And Then There Were None by Agatha Christie. I read this when I was in my early teens and again in my twenties but I don’t remember a thing about it other than there are 10 people who are called to an island and one by one they are killed off and the reader has to try to work out who is doing it. I could read it again today and still have no idea until the end. In fact, I really must read it again – it’s a fantastic book and I highly recommend it!

5) What has been your favourite book this year so far:

ThrillerThe Surgeon by Tess Gerritsen

MysterySacrifice by S J Bolton

SuspenseBefore I Go To Sleep by S J Watson

HorrorCarrie by Stephen King

  6) What series or trilogy would you recommend ?
 
  Rizzoli & IslesTess Gerritsen (Fantastic Detective / Forensic Pathologist duo who solve some really interesting and unusuak crimes between them. My favourites!)

Hill & JordanVal McDermid (Detective and Criminal Pyschologist who work together to solve serial killer cases and really get into the mind of the perpetrators. Brilliant series!)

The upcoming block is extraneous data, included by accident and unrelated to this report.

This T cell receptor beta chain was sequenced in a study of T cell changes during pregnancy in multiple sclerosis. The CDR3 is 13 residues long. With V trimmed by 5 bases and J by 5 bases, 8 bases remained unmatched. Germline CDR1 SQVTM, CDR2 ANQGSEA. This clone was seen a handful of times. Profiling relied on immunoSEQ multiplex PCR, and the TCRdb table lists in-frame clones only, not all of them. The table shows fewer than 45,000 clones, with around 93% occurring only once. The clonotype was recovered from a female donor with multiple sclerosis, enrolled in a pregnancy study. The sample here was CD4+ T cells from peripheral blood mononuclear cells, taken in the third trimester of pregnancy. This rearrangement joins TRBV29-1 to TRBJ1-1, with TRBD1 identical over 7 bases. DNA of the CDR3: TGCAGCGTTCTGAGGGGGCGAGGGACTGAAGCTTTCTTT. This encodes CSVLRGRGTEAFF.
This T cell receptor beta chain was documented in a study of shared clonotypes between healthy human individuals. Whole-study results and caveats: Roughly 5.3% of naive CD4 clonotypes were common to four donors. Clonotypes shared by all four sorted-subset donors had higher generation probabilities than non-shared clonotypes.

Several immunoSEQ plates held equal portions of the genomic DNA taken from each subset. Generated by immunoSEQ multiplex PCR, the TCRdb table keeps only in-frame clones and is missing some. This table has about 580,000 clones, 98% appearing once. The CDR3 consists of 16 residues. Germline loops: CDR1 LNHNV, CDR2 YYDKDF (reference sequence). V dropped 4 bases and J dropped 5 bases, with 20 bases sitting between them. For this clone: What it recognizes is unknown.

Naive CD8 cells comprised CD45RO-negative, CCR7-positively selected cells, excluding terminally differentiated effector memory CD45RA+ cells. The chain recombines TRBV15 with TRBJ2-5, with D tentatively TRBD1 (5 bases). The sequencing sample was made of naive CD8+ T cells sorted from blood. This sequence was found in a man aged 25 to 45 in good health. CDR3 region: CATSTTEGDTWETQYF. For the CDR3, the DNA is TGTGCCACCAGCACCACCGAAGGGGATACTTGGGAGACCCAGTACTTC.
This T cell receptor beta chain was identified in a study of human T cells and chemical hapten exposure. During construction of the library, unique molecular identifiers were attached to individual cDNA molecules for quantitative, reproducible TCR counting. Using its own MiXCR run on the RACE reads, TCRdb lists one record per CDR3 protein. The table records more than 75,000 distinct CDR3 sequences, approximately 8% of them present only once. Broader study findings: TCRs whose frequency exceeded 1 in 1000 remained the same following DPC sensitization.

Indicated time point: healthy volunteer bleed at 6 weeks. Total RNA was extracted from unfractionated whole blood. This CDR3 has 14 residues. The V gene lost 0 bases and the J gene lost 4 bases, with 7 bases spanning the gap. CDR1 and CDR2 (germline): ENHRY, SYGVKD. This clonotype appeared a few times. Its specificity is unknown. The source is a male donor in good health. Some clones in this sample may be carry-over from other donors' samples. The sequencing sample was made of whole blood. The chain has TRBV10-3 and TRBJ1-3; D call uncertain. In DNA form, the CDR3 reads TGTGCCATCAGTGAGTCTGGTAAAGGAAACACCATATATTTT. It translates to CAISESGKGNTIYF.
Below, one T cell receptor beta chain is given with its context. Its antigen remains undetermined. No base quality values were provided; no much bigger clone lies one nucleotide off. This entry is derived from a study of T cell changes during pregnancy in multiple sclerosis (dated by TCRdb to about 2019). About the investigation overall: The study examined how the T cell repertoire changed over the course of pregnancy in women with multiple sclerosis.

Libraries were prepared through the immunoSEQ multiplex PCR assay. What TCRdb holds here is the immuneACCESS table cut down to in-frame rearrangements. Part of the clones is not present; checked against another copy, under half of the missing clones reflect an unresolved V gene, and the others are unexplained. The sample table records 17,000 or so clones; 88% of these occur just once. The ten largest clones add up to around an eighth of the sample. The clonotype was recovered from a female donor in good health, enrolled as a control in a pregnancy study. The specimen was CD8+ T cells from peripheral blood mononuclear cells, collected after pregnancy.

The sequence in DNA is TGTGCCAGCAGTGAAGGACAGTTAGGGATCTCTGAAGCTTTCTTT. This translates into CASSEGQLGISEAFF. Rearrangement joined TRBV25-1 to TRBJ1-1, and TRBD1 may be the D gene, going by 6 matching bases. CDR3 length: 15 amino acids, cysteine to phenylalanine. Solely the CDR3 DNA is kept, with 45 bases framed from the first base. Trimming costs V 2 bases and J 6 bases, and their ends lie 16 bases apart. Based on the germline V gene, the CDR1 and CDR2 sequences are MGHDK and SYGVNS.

Ruth & NelsonElly Griffiths (I love these two! Detective and Forensic Archaeologist who solve some old and new crimes when bones have been found. You gotta love Ruth & Nelson!)

The Millenium TrilogyStieg Larsson (Swedish Journalist, Blomkvist, gets involved in some high profile cases with the aid of his rather unique sidekick, Lisbeth Salander.)

Inspector Alan BanksPeter Robinson (Set in the Yorkshire Dales where it’s supposed to be rural and sleepy except bodies keep turning up, leaving Inspector Alan Banks to investigate. Great series.)